Kampala, Uganda | THE INDEPENDENT | Minister for Science, Technology and innovation Dr. Monica Musenero has challenged animal sector players to focus on research and value addition as the Uganda moves towards developing its entire industrial sector.
Delivering the key note address at a two day Uganda Veterinary Association (UVA) symposium and Annual General Meeting at Imperial Royale Hotel Kampala December 2-3, Dr. Monica Musenero said agro-industrialization will require strategic actions. Value addition in the Animal sector, she said, will improve incomes and create jobs.
“Where are we going to create jobs if as livestock stakeholders we allow only one value point, where I get an animal, slaughter it and the final consumer comes to buy? This is constraining the economy,” she said.
She advised that, “If we industrialize along that value chain, by the time someone picks meat from a supermarket, you have employed 10 or 20 people along the way. That is why industrialization and value addition is very important to an economy.”
The theme for this year’s symposium was “strategic positioning of the animal health sector players for agro industrialisation and social transformation in Uganda” and was held as government prepared to fully open the economy after nearly two years of various levels of lockdown.
After several presentations from various experts, it was agreed that the Uganda Veterinary Association (UVA) headed by Dr Daniel Kasibule should form think tanks consisting of experts along the livestock value chain to generate ideas and come up with practical solutions to challenges of the veterinary sector. As one first step, UVA are finalizing a website https://ugandavetassociation.org to help disseminate news from members.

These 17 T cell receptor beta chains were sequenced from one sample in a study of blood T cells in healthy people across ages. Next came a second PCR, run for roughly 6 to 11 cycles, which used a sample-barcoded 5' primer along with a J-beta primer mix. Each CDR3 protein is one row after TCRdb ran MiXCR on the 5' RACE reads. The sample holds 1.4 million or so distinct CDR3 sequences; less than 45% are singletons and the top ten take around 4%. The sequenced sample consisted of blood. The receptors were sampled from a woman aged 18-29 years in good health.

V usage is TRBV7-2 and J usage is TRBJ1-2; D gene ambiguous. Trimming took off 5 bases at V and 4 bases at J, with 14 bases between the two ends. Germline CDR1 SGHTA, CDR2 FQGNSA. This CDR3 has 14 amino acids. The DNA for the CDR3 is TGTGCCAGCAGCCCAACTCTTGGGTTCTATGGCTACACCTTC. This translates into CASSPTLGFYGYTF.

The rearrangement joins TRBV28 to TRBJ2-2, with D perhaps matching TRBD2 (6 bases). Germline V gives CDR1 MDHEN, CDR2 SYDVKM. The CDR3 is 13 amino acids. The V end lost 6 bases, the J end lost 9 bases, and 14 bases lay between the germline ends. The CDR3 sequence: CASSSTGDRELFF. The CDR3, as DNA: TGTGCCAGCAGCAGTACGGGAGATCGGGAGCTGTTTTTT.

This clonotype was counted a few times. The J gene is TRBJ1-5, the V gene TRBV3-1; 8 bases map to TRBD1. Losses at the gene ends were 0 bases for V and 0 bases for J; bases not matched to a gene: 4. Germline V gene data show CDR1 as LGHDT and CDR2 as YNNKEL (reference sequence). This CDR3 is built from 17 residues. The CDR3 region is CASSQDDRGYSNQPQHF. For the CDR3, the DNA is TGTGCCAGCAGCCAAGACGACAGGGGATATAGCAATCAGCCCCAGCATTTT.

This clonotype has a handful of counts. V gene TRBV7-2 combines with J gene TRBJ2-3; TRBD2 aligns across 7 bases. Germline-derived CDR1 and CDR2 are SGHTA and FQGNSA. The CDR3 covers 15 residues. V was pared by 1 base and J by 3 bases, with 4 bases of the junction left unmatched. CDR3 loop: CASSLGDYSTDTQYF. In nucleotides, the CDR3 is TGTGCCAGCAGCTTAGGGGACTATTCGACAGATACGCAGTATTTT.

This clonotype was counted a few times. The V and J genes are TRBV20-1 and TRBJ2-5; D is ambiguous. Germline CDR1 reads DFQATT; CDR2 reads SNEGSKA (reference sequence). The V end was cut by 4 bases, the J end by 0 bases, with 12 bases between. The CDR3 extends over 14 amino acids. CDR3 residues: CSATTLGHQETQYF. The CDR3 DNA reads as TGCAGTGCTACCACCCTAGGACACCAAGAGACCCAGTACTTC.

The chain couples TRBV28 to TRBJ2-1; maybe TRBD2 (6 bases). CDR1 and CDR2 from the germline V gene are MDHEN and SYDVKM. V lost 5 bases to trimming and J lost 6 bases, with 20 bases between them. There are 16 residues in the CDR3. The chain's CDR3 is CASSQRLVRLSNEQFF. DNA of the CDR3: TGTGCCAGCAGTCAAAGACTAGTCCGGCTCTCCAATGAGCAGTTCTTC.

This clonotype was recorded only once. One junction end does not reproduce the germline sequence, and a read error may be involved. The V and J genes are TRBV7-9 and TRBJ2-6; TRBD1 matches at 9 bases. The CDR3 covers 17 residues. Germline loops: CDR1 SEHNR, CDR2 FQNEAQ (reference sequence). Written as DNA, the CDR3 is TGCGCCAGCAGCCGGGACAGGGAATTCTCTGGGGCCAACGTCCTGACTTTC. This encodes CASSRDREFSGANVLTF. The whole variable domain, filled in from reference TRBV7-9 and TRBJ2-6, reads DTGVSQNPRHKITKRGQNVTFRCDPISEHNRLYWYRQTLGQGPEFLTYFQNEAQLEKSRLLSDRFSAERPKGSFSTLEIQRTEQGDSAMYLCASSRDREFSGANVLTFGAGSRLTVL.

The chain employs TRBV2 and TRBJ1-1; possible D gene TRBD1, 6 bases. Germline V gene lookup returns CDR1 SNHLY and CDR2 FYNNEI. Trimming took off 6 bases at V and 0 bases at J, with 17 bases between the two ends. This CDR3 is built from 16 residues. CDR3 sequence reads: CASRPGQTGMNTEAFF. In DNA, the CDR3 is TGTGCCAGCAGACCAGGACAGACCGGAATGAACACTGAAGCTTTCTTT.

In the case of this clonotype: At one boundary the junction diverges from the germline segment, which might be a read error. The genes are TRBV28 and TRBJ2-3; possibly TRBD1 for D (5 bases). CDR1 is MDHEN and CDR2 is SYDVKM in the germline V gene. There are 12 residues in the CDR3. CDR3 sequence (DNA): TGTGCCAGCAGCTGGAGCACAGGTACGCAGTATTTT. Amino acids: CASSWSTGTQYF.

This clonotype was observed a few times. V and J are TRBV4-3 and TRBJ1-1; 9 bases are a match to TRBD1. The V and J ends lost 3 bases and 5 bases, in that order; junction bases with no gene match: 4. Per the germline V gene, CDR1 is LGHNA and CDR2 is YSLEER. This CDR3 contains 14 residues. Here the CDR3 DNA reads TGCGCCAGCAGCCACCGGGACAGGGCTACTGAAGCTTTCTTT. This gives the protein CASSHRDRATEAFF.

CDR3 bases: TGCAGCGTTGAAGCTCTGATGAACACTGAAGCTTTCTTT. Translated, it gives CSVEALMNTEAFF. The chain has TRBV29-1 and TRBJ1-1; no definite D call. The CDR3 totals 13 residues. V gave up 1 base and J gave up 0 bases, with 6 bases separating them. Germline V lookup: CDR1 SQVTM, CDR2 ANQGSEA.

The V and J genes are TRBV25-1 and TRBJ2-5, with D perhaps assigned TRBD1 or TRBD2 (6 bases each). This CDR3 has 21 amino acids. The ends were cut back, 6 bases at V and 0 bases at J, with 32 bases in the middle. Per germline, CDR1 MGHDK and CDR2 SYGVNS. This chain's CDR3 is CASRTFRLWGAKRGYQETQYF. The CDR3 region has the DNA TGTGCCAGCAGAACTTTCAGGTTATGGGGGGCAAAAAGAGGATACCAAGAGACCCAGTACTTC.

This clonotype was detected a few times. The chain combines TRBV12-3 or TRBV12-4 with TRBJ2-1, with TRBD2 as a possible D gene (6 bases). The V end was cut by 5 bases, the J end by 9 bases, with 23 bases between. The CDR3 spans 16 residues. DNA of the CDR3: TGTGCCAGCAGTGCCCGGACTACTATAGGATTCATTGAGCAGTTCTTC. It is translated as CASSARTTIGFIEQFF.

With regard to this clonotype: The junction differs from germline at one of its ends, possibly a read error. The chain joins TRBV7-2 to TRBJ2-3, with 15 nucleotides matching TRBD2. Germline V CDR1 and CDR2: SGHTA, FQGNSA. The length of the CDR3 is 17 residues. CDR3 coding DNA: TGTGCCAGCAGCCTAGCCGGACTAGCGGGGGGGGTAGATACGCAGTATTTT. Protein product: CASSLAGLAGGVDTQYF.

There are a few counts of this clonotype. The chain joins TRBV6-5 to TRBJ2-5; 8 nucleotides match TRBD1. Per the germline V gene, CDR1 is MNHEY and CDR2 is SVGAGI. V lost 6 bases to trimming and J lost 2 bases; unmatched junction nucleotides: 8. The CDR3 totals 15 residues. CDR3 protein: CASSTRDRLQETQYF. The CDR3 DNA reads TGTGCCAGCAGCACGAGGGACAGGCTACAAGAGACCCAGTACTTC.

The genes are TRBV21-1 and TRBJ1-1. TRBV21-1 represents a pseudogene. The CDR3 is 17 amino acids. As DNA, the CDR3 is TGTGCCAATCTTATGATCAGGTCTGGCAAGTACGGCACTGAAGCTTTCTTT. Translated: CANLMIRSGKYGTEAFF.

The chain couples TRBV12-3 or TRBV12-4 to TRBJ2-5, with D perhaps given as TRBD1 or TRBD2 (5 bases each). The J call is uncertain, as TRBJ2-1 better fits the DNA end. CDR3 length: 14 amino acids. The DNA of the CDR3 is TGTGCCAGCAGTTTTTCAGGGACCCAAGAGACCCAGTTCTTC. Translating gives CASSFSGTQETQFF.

“This symposium therefore offers a big opportunity for reflection on our current situation as animal health players in regard to the ongoing agro industrialization and social transformation agenda and together forge amicable ways forward with other stakeholders for a better animal industry that will contribute to the ultimate wellbeing of the animal and humankind,” said Kasibule in his opening remarks.
UVA executive was therefore tasked by delegates to follow up and ensure that cabinet resolutions of having an independent drugs regulatory body in charge of veterinary drugs housed in Ministry of Agriculture Animal Industry and Fisheries (MAAIF) is implemented to ensure proper control and regulations of veterinary products.
Experts proposed a discussion with MAAIF on restructuring of department in districts to include a veterinary department to ensure proper planning and coordination with other departments like health for control of emerging disease using one health strategy.
Other areas discussed at the symposium was the insufficient funding from ministry to local governments level that is evidenced by the fact that all vaccines against priority animal and zoonotic diseases are imported. It was noted there are no regional vaccine banks , quality assurance and standardization facilities, inadequate district level vaccine storage facilities and field based cold chain equipment, dilapidated veterinary offices across districts .
Lack of commensurate pay to veterinarians was raised by several members. It was noted that the pay increment for scientists in other fields excluding veterinarians has led to the discomfort of veterinarians and is resulting in the extensive migration of more competent veterinarians.
“Whereas today, the country may not immediately feel the impact of this, within a period of 3-5 years, the result will be reflected in the performance of Animal Industry,” Kasibule warned.
The Ministry of Agriculture, Animal Industries and Fisheries was urged to develop and implement a national herd health program with meaningful funding for major epidemics vaccination calendar, Develop and disseminate SOPs for the major epidemics ( FMD, African Swine Fever(ASF), New Castle Disease(NCD) and Lumpy Skin Disease(LSD).